Managing objections in Microsoft Dynamics 365 Finance and Supply Chain Management implementations

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This article is co-authored by Gintarė Rimdžiūtė of 1ClickFactory.

When it comes to deciding whether to migrate to Microsoft Dynamics 365 Finance and Supply Chain Management to the cloud or stay on the current Dynamics AX version, there can be a lot of hesitation and resistance to change, and this can prevent stakeholders from enjoying the easier and more empowering world of Dynamics 365.

This article will explore a proven technique for handling objections and dispelling doubts that stakeholders raise before considering a move to Microsoft Dynamics 365 Finance and Supply Chain Management. Knowing how to handle objections can help in shaping the priorities of the project and may lead to better outcomes while overcoming the important issues, so let’s delve deeper into the overall objections handling. 


Figure 1: The most resistant groups (Source: Prosci, Inc., 2018)

Introduction to Objection Handling

Objections happen all the time. They are inevitable, because beginning any new project means making changes to the organization, the processes, and the day-to-day work of each individual. The major obstacle project managers run into often turns out to be objections raised by resistant project stakeholders. It’s important to recognize these objections and to manage them properly. Why? Ignoring stakeholders or disregarding their objections could result in tremendous costs, from project delays and being over budget, from loss of valuable employees to extra costs (like a redesign, rework, retrain, rescope), and from productivity decline or even a complete failure.

What is an objection about? An objection is a form of resistance that usually arises from a stakeholder’s fears, disagreement with the decision, or lack of understanding of the benefits of the project. However, objections do not always mean strong resistance or a strict ‘no’. Objections can also represent opportunities to clarify any misconceptions and dispel all the myths about the product or project. It’s an opportunity to present the benefits and value of the project to the project stakeholders, and to get their buy-in in the implementation of the project.

Objection handling technique. It’s always better to welcome objections rather than avoid them. It is quite typical for a project owner with weak objection handling skills to argue with the stakeholders, telling them that their objections are wrong. However, this behavior does not lead to closure. Conversely, it may lead to bigger disagreements or even a conflict. Objection handling is an important skill that any project owner should develop. It will be beneficial in their overall resistance management skillset. Here we share a popular and simple three-step technique recommended to handle objections:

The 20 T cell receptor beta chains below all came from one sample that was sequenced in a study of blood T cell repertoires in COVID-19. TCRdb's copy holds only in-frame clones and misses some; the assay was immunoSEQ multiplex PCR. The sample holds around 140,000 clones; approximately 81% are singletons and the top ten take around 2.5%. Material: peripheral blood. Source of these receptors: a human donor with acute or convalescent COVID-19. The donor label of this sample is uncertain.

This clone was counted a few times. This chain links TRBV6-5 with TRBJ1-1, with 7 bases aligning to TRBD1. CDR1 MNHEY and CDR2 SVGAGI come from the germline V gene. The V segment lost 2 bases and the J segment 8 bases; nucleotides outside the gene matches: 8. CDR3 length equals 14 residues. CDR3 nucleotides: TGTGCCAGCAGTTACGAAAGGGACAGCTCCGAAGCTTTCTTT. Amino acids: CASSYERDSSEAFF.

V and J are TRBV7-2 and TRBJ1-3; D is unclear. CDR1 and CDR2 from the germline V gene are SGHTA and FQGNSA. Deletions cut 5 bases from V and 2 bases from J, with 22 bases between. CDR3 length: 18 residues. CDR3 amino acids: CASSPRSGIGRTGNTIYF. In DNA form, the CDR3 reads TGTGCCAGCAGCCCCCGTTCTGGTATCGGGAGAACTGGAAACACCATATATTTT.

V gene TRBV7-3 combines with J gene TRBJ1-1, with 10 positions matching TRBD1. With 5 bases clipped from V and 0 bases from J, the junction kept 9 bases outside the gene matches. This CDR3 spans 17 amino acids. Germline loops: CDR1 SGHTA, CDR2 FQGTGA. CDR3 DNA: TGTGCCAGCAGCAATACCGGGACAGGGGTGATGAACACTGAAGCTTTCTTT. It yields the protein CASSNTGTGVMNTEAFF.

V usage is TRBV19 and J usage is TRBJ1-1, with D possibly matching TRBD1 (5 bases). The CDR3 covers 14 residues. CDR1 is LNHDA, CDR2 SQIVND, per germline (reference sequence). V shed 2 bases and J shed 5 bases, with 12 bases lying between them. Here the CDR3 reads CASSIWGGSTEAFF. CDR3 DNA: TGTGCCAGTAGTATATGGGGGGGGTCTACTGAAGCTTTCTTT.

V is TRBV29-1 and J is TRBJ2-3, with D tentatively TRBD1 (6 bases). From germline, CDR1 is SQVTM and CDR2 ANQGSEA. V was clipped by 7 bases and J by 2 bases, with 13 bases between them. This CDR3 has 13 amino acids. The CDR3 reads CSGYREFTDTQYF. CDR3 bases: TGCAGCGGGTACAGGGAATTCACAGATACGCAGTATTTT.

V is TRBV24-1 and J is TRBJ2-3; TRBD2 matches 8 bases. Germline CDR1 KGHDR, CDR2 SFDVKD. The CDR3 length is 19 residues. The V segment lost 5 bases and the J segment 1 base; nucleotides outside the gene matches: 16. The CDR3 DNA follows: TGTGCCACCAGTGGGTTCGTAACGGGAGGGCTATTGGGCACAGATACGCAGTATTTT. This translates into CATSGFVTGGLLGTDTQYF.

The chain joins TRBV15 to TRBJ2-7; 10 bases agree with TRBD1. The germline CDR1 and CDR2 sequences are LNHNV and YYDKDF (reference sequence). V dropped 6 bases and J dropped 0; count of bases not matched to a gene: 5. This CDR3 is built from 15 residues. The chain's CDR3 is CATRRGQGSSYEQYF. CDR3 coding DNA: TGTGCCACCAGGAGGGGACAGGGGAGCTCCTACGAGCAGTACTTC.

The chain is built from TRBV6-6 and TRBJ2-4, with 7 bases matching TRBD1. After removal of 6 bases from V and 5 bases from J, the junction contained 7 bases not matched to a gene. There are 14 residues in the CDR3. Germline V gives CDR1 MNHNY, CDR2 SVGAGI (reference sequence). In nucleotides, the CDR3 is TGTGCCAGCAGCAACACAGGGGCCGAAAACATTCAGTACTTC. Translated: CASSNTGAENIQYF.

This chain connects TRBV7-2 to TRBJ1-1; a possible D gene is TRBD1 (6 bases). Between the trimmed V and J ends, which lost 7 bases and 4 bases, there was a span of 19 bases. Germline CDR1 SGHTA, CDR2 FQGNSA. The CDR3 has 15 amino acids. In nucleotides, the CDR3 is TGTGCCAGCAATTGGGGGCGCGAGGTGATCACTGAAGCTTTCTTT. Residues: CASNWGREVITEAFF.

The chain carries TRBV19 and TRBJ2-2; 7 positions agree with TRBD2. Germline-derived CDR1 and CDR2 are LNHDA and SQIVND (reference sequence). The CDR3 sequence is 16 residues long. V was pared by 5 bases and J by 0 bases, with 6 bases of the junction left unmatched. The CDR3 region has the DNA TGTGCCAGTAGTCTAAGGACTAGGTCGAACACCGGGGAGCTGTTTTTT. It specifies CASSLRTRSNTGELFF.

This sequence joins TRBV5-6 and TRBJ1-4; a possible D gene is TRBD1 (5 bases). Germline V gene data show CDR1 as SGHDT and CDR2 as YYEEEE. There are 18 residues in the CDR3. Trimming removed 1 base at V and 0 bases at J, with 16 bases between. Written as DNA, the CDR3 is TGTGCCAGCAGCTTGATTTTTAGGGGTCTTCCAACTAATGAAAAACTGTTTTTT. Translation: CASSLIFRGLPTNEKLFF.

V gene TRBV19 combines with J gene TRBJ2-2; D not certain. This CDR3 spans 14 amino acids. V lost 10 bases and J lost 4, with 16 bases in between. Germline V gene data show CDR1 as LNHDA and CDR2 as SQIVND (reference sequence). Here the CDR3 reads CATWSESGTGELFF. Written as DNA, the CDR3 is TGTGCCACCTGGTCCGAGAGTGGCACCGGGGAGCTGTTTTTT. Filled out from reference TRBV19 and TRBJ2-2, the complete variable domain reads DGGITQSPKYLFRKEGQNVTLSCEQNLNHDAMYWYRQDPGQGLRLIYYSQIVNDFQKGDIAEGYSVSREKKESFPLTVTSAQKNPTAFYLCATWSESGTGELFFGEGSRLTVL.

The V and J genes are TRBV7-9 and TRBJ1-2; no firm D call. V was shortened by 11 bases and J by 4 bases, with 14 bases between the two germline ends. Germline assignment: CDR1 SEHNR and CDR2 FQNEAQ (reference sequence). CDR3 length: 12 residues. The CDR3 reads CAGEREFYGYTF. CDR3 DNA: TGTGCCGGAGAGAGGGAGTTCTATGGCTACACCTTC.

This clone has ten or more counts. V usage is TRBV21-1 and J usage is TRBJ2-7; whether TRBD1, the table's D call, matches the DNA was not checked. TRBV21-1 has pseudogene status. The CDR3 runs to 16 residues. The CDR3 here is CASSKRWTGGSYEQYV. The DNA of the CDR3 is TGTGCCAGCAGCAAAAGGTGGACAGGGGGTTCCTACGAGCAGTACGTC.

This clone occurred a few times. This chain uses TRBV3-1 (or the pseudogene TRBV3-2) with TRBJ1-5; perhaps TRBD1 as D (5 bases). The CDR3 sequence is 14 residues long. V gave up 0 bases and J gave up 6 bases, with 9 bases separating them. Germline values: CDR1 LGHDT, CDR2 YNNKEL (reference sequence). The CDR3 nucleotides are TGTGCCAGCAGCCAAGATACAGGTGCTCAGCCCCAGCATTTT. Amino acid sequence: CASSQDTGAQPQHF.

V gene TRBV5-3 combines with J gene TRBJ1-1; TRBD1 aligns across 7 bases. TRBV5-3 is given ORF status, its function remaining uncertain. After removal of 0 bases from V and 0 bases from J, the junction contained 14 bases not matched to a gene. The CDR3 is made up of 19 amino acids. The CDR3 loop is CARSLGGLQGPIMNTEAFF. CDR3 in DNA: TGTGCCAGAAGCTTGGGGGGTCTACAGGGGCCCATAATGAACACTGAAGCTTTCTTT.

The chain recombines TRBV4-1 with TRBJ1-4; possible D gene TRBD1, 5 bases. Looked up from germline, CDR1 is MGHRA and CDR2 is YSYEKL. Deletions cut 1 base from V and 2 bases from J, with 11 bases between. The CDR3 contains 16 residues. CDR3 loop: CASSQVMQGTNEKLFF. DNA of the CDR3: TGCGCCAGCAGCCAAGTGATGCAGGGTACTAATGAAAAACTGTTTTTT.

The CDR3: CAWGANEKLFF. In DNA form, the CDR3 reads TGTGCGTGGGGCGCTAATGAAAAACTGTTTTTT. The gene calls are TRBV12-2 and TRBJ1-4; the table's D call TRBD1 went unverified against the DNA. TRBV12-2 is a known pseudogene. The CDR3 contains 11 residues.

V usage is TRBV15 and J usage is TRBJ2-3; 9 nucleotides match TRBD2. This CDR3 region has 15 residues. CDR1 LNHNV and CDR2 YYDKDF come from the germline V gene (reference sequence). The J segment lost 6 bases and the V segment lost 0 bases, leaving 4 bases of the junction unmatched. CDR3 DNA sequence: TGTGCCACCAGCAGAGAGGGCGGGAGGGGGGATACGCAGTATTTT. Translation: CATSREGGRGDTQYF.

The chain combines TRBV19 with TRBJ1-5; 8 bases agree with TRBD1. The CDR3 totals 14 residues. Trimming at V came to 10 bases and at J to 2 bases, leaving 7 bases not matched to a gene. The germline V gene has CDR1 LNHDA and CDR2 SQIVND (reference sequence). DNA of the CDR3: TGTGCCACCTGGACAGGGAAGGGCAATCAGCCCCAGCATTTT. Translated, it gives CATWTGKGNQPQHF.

1. Understand.

The starting point in handling any objection is to understand the reason(s) why an individual disagrees or resists. It means accepting the person’s right to object. It also means accepting that you, as a project owner, have not fully understood their priorities, haven’t communicated the value/benefits clearly, and/or haven’t answered the right questions to alleviate the fear of project implementation, etc. To understand the reason for an objection you need to ask a lot of questions. Use open-ended questions that lead a resistant person to reveal the underlying root cause of the objection, their fears, and their disagreement or misunderstanding with you. For example:

  • What makes you think that the implementation of this project will be a failure?
  • Can you help me to understand why you think that the cloud version will be more expensive than on-premises?
  • What concerns do you have about the implementation of the project with this company?

It’s important to first ask the question, and to then ask the question about the question. The goal is to dig to find out what the real issue is. Probe for more details by asking “What else?”, “Why is that?”, “Is there anything else?”, etc.

2. Respond.

After understanding the reason(s) for an objection and the root cause, it is time to answer the project stakeholder’s questions. Depending on the root cause, the answers could be related to:

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